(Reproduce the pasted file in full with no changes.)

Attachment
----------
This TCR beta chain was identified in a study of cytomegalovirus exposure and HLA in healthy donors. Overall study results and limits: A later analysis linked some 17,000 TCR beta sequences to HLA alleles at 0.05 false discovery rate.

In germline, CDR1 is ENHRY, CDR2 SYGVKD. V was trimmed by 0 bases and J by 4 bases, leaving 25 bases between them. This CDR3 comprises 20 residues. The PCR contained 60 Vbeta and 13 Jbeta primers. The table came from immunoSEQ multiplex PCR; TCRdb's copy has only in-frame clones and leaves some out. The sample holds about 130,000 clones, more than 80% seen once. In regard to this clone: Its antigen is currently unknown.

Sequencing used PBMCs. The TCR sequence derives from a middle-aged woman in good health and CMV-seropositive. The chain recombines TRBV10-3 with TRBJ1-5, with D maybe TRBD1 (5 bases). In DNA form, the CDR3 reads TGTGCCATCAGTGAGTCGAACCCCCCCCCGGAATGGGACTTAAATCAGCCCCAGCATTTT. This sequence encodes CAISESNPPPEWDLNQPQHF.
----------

This TCR beta chain was identified in a study of cytomegalovirus exposure and HLA in healthy donors. Overall study results and limits: A later analysis linked some 17,000 TCR beta sequences to HLA alleles at 0.05 false discovery rate.

In germline, CDR1 is ENHRY, CDR2 SYGVKD. V was trimmed by 0 bases and J by 4 bases, leaving 25 bases between them. This CDR3 comprises 20 residues. The PCR contained 60 Vbeta and 13 Jbeta primers. The table came from immunoSEQ multiplex PCR; TCRdb's copy has only in-frame clones and leaves some out. The sample holds about 130,000 clones, more than 80% seen once. In regard to this clone: Its antigen is currently unknown.

Sequencing used PBMCs. The TCR sequence derives from a middle-aged woman in good health and CMV-seropositive. The chain recombines TRBV10-3 with TRBJ1-5, with D maybe TRBD1 (5 bases). In DNA form, the CDR3 reads TGTGCCATCAGTGAGTCGAACCCCCCCCCGGAATGGGACTTAAATCAGCCCCAGCATTTT. This sequence encodes CAISESNPPPEWDLNQPQHF.